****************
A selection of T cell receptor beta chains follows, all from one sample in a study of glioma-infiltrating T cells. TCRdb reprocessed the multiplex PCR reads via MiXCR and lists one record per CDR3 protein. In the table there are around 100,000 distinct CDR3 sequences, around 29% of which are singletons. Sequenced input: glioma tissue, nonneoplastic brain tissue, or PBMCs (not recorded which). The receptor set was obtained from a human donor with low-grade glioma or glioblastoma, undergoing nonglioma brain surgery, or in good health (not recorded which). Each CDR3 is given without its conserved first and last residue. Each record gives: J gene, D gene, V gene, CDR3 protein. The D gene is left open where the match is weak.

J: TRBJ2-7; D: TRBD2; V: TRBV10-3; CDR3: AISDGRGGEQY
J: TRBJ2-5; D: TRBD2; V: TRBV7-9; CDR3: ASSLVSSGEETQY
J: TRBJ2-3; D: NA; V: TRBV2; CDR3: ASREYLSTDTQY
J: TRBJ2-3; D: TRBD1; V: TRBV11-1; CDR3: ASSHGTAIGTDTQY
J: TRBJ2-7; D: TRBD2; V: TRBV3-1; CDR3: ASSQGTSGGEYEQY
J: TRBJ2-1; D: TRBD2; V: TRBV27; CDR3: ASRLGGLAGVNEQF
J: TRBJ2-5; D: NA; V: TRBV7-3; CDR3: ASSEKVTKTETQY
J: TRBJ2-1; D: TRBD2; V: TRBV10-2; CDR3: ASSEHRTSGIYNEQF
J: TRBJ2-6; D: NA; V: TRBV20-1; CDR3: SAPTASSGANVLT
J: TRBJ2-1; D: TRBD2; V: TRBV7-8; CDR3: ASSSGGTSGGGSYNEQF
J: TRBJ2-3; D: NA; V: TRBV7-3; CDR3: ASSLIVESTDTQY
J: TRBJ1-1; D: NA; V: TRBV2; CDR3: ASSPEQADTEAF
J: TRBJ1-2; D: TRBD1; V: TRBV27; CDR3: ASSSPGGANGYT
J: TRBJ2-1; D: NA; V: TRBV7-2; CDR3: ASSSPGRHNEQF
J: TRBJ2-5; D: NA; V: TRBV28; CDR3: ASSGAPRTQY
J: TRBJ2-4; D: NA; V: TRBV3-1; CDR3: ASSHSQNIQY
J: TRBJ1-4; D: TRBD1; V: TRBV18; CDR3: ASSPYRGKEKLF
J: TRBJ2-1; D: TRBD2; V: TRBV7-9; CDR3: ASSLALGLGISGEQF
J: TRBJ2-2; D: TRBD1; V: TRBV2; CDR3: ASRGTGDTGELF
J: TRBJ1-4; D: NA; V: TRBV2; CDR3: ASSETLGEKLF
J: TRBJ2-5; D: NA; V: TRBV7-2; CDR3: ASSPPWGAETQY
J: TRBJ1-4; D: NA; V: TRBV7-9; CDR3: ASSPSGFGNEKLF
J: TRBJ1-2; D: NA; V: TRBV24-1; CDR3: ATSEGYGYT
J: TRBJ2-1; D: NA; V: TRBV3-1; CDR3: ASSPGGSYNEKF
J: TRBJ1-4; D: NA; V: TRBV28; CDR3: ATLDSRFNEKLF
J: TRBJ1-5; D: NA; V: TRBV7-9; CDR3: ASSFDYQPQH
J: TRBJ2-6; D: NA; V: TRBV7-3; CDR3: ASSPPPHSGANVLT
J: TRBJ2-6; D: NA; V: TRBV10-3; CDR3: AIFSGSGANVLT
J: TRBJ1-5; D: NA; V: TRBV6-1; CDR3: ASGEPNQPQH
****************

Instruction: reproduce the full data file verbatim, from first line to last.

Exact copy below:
A selection of T cell receptor beta chains follows, all from one sample in a study of glioma-infiltrating T cells. TCRdb reprocessed the multiplex PCR reads via MiXCR and lists one record per CDR3 protein. In the table there are around 100,000 distinct CDR3 sequences, around 29% of which are singletons. Sequenced input: glioma tissue, nonneoplastic brain tissue, or PBMCs (not recorded which). The receptor set was obtained from a human donor with low-grade glioma or glioblastoma, undergoing nonglioma brain surgery, or in good health (not recorded which). Each CDR3 is given without its conserved first and last residue. Each record gives: J gene, D gene, V gene, CDR3 protein. The D gene is left open where the match is weak.

J: TRBJ2-7; D: TRBD2; V: TRBV10-3; CDR3: AISDGRGGEQY
J: TRBJ2-5; D: TRBD2; V: TRBV7-9; CDR3: ASSLVSSGEETQY
J: TRBJ2-3; D: NA; V: TRBV2; CDR3: ASREYLSTDTQY
J: TRBJ2-3; D: TRBD1; V: TRBV11-1; CDR3: ASSHGTAIGTDTQY
J: TRBJ2-7; D: TRBD2; V: TRBV3-1; CDR3: ASSQGTSGGEYEQY
J: TRBJ2-1; D: TRBD2; V: TRBV27; CDR3: ASRLGGLAGVNEQF
J: TRBJ2-5; D: NA; V: TRBV7-3; CDR3: ASSEKVTKTETQY
J: TRBJ2-1; D: TRBD2; V: TRBV10-2; CDR3: ASSEHRTSGIYNEQF
J: TRBJ2-6; D: NA; V: TRBV20-1; CDR3: SAPTASSGANVLT
J: TRBJ2-1; D: TRBD2; V: TRBV7-8; CDR3: ASSSGGTSGGGSYNEQF
J: TRBJ2-3; D: NA; V: TRBV7-3; CDR3: ASSLIVESTDTQY
J: TRBJ1-1; D: NA; V: TRBV2; CDR3: ASSPEQADTEAF
J: TRBJ1-2; D: TRBD1; V: TRBV27; CDR3: ASSSPGGANGYT
J: TRBJ2-1; D: NA; V: TRBV7-2; CDR3: ASSSPGRHNEQF
J: TRBJ2-5; D: NA; V: TRBV28; CDR3: ASSGAPRTQY
J: TRBJ2-4; D: NA; V: TRBV3-1; CDR3: ASSHSQNIQY
J: TRBJ1-4; D: TRBD1; V: TRBV18; CDR3: ASSPYRGKEKLF
J: TRBJ2-1; D: TRBD2; V: TRBV7-9; CDR3: ASSLALGLGISGEQF
J: TRBJ2-2; D: TRBD1; V: TRBV2; CDR3: ASRGTGDTGELF
J: TRBJ1-4; D: NA; V: TRBV2; CDR3: ASSETLGEKLF
J: TRBJ2-5; D: NA; V: TRBV7-2; CDR3: ASSPPWGAETQY
J: TRBJ1-4; D: NA; V: TRBV7-9; CDR3: ASSPSGFGNEKLF
J: TRBJ1-2; D: NA; V: TRBV24-1; CDR3: ATSEGYGYT
J: TRBJ2-1; D: NA; V: TRBV3-1; CDR3: ASSPGGSYNEKF
J: TRBJ1-4; D: NA; V: TRBV28; CDR3: ATLDSRFNEKLF
J: TRBJ1-5; D: NA; V: TRBV7-9; CDR3: ASSFDYQPQH
J: TRBJ2-6; D: NA; V: TRBV7-3; CDR3: ASSPPPHSGANVLT
J: TRBJ2-6; D: NA; V: TRBV10-3; CDR3: AIFSGSGANVLT
J: TRBJ1-5; D: NA; V: TRBV6-1; CDR3: ASGEPNQPQH